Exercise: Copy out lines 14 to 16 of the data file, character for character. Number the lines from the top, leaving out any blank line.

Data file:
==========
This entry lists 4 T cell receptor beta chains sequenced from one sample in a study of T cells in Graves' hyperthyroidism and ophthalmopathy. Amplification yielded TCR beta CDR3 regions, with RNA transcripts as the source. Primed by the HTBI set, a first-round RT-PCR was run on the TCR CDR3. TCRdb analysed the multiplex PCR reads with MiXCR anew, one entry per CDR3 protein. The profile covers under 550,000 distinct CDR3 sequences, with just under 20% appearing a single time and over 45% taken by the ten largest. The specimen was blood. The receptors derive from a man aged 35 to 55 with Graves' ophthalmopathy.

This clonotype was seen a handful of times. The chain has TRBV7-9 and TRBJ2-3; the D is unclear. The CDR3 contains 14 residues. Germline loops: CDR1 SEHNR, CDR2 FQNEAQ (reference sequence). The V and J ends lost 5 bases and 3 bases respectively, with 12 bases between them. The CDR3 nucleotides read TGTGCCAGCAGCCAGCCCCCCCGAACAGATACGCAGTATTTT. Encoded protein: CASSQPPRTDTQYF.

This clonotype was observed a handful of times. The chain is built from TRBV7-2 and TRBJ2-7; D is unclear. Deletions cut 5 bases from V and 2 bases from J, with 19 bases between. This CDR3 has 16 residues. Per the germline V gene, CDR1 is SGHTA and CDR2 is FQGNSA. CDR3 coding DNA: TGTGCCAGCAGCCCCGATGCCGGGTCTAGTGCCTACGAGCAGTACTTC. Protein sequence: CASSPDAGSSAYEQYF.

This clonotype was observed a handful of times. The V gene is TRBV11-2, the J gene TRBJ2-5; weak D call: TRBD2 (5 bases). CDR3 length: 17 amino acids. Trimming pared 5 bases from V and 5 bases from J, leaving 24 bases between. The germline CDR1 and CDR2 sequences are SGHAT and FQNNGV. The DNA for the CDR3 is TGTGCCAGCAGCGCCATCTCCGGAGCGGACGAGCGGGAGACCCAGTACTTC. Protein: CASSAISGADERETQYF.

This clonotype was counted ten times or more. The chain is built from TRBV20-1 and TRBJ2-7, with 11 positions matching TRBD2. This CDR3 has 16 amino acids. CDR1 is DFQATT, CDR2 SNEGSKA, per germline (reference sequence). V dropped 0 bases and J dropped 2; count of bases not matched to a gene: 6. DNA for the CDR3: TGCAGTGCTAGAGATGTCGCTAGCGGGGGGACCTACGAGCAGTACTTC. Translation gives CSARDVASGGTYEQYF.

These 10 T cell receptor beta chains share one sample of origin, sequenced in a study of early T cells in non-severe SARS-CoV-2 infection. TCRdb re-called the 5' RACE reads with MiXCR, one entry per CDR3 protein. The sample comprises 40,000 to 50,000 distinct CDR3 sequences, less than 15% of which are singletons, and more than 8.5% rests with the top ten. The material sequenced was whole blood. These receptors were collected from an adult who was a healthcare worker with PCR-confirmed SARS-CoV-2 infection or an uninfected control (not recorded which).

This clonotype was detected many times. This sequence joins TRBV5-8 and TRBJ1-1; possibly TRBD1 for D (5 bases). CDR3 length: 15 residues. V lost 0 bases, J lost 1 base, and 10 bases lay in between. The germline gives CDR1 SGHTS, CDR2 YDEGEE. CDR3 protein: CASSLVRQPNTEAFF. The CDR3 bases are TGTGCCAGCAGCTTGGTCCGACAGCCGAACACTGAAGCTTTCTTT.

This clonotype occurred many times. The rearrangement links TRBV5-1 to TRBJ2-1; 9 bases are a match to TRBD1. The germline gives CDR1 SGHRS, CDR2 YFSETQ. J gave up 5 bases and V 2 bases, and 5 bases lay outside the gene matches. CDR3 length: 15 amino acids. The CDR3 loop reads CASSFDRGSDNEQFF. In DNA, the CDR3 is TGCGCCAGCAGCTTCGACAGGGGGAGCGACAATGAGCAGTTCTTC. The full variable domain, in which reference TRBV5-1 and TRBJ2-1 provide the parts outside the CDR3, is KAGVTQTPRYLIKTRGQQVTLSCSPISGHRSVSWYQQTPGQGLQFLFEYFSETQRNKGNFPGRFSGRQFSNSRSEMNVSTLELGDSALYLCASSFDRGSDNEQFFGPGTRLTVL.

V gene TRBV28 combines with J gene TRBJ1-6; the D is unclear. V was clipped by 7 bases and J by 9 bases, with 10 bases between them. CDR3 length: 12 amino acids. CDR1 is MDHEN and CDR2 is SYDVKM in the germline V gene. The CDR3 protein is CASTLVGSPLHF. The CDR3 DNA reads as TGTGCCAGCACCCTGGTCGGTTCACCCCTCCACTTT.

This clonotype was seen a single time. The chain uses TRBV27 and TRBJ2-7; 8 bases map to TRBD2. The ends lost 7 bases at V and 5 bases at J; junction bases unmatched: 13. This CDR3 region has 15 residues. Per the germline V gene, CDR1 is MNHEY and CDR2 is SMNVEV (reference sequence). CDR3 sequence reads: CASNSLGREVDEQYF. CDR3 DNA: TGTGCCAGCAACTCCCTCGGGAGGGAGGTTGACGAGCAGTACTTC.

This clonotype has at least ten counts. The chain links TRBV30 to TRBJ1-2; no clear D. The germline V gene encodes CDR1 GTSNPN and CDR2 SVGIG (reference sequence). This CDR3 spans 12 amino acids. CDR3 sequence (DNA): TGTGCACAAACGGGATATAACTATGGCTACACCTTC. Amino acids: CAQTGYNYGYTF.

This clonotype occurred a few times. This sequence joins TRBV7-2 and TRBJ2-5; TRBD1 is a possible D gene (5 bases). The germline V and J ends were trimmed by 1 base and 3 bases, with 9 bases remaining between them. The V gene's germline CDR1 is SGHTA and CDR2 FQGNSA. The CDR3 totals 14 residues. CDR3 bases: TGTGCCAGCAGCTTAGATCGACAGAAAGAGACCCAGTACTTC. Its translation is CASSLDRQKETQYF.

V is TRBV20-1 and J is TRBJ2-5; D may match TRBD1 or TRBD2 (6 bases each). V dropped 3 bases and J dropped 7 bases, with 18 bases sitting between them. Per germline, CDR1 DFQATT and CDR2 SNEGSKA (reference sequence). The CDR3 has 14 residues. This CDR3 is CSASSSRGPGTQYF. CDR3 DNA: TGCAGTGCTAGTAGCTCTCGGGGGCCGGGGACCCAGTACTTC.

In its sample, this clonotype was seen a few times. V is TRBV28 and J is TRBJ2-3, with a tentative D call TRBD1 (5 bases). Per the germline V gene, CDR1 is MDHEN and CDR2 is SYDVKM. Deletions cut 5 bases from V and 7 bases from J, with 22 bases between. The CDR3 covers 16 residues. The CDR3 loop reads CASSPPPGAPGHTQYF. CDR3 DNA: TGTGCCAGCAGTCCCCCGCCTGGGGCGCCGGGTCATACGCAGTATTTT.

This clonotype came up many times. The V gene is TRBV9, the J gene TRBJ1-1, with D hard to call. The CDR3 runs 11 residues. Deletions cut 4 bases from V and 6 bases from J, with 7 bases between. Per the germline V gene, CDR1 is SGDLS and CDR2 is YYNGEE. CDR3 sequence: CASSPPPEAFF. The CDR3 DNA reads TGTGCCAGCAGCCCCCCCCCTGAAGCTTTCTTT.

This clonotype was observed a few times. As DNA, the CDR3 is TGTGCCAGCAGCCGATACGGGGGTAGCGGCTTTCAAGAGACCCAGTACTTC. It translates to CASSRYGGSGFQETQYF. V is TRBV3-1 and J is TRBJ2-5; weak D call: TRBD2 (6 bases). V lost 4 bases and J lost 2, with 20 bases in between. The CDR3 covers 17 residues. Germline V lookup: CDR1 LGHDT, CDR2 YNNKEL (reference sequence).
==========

In its sample, this clonotype was seen a few times. V is TRBV28 and J is TRBJ2-3, with a tentative D call TRBD1 (5 bases). Per the germline V gene, CDR1 is MDHEN and CDR2 is SYDVKM. Deletions cut 5 bases from V and 7 bases from J, with 22 bases between. The CDR3 covers 16 residues. The CDR3 loop reads CASSPPPGAPGHTQYF. CDR3 DNA: TGTGCCAGCAGTCCCCCGCCTGGGGCGCCGGGTCATACGCAGTATTTT.

This clonotype came up many times. The V gene is TRBV9, the J gene TRBJ1-1, with D hard to call. The CDR3 runs 11 residues. Deletions cut 4 bases from V and 6 bases from J, with 7 bases between. Per the germline V gene, CDR1 is SGDLS and CDR2 is YYNGEE. CDR3 sequence: CASSPPPEAFF. The CDR3 DNA reads TGTGCCAGCAGCCCCCCCCCTGAAGCTTTCTTT.

This clonotype was observed a few times. As DNA, the CDR3 is TGTGCCAGCAGCCGATACGGGGGTAGCGGCTTTCAAGAGACCCAGTACTTC. It translates to CASSRYGGSGFQETQYF. V is TRBV3-1 and J is TRBJ2-5; weak D call: TRBD2 (6 bases). V lost 4 bases and J lost 2, with 20 bases in between. The CDR3 covers 17 residues. Germline V lookup: CDR1 LGHDT, CDR2 YNNKEL (reference sequence).